Finally, we come to multiplayer. This sim has some of the best multiplayer gaming this side of Novalogic. Utilizing Jane's CombatNet, this game allows for almost lag free gameplay over a paltry 56K modem for those of us without access to a LAN. There are several was to play multiplayer, including single missions, campaign missions, special multiplayer missions, the quick mission editor, or an all out war. These methods of play are a blast, and CombatNet makes it easy to find other players with its web-based interface.
"Enough with the gameplay modes!" you yell, "How does it fly?!" Well, let's just say this. If you're the type of sim flyer who KNOWS how much speed an F-16 bleeds off during a high-G turn, and demands that type of realism, then this sim is NOT for you. IF, however, you're looking for just a fun time without having to worry about twelve radar modes and what not, then this game might be for you. Since the sim models several planes rather than just one, the overall flight model is simplified and spread to each plane. While each plane do have differences in handling (an F-117A will be nowhere near as nimble as an F-16), there are subtle differences. Each plane also has a different cockpit, straying away from the transparent "one cockpit for every plane" view that Jane's Fighters Anthology enjoyed. While the full cockpits might be represented graphically, they are by no means represented to any amount of fine detail. Each cockpit, while looking different, pretty much does the same thing and displays the same information.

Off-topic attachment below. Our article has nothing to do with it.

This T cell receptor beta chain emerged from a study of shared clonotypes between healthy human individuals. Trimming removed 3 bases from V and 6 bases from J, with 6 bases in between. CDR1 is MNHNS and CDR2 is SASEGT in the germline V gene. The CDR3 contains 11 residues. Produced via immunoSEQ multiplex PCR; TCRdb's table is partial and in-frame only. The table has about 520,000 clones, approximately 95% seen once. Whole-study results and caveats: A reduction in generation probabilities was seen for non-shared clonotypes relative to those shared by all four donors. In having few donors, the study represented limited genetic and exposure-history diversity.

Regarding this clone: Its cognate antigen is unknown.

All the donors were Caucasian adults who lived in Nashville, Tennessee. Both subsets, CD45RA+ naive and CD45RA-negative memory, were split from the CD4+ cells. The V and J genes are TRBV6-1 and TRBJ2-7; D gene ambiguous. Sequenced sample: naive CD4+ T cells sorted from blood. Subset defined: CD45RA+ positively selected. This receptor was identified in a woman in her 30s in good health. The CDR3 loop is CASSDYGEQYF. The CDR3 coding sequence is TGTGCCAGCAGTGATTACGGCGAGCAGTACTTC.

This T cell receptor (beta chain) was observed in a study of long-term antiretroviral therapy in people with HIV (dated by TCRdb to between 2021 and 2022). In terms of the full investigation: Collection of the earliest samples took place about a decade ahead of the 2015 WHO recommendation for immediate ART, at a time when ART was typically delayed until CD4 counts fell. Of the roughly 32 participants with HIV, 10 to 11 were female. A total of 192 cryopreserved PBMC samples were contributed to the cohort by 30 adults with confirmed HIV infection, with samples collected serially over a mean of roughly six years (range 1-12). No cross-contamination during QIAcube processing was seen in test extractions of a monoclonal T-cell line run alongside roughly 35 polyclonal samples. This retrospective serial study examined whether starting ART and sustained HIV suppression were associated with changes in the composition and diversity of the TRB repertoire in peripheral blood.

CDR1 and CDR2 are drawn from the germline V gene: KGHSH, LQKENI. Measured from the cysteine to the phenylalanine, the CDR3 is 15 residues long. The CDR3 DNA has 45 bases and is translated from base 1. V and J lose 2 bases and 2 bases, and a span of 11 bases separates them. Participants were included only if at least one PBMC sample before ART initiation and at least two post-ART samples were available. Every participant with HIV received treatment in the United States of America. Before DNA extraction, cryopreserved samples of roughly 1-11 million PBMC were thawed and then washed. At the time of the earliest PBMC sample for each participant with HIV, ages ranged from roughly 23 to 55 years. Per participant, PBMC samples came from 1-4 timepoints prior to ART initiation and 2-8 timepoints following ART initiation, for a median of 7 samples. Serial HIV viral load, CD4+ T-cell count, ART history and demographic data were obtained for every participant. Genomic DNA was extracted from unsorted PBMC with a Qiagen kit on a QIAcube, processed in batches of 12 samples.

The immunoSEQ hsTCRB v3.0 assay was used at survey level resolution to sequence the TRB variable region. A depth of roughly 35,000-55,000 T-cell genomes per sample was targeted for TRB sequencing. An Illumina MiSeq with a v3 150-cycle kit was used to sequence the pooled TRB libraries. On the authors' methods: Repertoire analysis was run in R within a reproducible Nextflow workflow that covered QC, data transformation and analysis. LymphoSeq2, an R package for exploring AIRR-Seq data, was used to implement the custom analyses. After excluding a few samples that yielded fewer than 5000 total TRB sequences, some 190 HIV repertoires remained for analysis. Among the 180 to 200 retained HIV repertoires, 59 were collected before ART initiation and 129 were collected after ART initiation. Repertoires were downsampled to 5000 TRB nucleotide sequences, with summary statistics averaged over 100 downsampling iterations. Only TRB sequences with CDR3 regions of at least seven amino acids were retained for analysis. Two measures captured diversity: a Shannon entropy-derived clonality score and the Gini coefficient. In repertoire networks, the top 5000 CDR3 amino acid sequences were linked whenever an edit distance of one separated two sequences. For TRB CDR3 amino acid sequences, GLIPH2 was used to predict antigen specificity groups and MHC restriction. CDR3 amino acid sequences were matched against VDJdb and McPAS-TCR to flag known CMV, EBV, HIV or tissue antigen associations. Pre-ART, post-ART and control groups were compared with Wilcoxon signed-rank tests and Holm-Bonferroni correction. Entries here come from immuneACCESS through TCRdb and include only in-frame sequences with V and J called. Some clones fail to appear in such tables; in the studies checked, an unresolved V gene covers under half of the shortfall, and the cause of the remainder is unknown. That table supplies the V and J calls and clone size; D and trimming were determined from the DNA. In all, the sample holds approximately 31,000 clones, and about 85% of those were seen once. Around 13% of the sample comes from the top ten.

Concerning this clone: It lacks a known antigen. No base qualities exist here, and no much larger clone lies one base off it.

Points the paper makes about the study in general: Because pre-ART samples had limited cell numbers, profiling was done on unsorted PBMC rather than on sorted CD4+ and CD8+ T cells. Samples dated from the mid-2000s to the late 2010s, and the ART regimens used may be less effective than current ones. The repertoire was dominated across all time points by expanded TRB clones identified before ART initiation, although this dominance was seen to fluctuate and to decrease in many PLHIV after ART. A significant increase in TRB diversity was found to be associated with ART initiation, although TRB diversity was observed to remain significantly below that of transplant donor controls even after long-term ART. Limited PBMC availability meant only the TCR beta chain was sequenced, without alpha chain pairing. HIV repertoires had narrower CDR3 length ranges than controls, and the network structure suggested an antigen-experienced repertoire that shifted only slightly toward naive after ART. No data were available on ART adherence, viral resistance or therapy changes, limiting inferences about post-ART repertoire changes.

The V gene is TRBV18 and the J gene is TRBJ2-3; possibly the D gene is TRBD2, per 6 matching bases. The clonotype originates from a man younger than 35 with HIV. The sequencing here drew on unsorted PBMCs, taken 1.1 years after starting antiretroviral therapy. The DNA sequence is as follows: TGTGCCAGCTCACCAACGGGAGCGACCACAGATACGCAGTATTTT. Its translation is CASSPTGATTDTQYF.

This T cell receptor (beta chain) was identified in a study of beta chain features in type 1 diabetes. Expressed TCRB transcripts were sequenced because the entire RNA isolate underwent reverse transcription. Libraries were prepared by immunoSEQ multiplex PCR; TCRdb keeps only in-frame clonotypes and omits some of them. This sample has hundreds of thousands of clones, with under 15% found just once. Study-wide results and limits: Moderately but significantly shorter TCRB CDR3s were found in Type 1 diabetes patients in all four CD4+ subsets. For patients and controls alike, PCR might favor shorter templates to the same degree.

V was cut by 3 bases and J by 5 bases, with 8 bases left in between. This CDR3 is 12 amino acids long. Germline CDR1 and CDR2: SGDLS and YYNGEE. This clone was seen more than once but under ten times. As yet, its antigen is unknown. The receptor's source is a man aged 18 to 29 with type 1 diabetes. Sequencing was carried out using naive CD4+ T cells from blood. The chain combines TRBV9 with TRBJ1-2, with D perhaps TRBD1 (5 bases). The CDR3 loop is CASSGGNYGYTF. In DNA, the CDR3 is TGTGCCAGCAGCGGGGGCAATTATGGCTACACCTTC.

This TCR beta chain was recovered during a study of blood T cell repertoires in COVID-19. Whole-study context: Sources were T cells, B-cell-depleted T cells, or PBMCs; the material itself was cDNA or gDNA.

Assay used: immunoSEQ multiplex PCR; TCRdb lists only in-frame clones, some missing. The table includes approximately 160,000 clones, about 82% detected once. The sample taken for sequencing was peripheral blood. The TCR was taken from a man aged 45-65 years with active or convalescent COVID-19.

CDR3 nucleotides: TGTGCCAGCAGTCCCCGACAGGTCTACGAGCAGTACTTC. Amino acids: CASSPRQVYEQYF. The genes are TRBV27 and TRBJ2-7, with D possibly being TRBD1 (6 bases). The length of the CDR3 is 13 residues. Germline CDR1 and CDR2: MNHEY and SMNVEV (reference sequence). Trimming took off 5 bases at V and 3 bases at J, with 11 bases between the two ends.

Graphically, this game is a beauty to behold. The developers, Pixel Multimedia (who also brought us Jane's Israeli Air Force) have improved upon the terrain and object graphics immensely since their last effort. In Jane's Israeli Air Force, the planes looked great, but the terrain had this horrible shivering effect that almost made people sick. In Jane's USAF, they have really cured this problem. Even with the details turned down on a low-end machine like mine, the terrain and object graphics looked great. My personal favorites were the new Thunderbird F-16's, which you can get as an add-on by going to the Jane's website. These planes look great, and really show off what one can do with the skins in this sim. Ground objects also look great, with finely detailed buildings and vehicles.
The game sounds pretty good too. The voice acting, from your wingmen to your instructor, is top notch. The sounds of combat, from guns to missiles, are also well done. This is one sim that will make you turn your stereo up.
Overall, if you don't mind, or even prefer, a light survey sim, then Jane's USAF is one of the best you can get. It doesn't have the sheer variety of flyable aircraft that Jane's Fighters Anthology has (over 100), but its graphics and other innovations make up for it. If you have any interest at all in the topic of modern jet combat, do yourself a favor and pick this up.
Graphics: While requiring a monster system to look their best, they look great on low end hardware too.
Sound: Well done voice acting and sound effects.
Enjoyment: This is one fun sim, with lots of variety and enjoyment.
Replay Value: A mission builder, multiplayer options, and randomly generated quick missions allow for a lot of replayability.
People who downloaded Jane's USAF have also downloaded:
Jane's Fighters Anthology, Jane's F/A-18, Jane's WWII Fighters, Jane's F-15, Jane's AH-64D Longbow Gold, Jane's Combat Simulations: Attack Squadron, Longbow 2, ATF: Advanced Tactical Fighters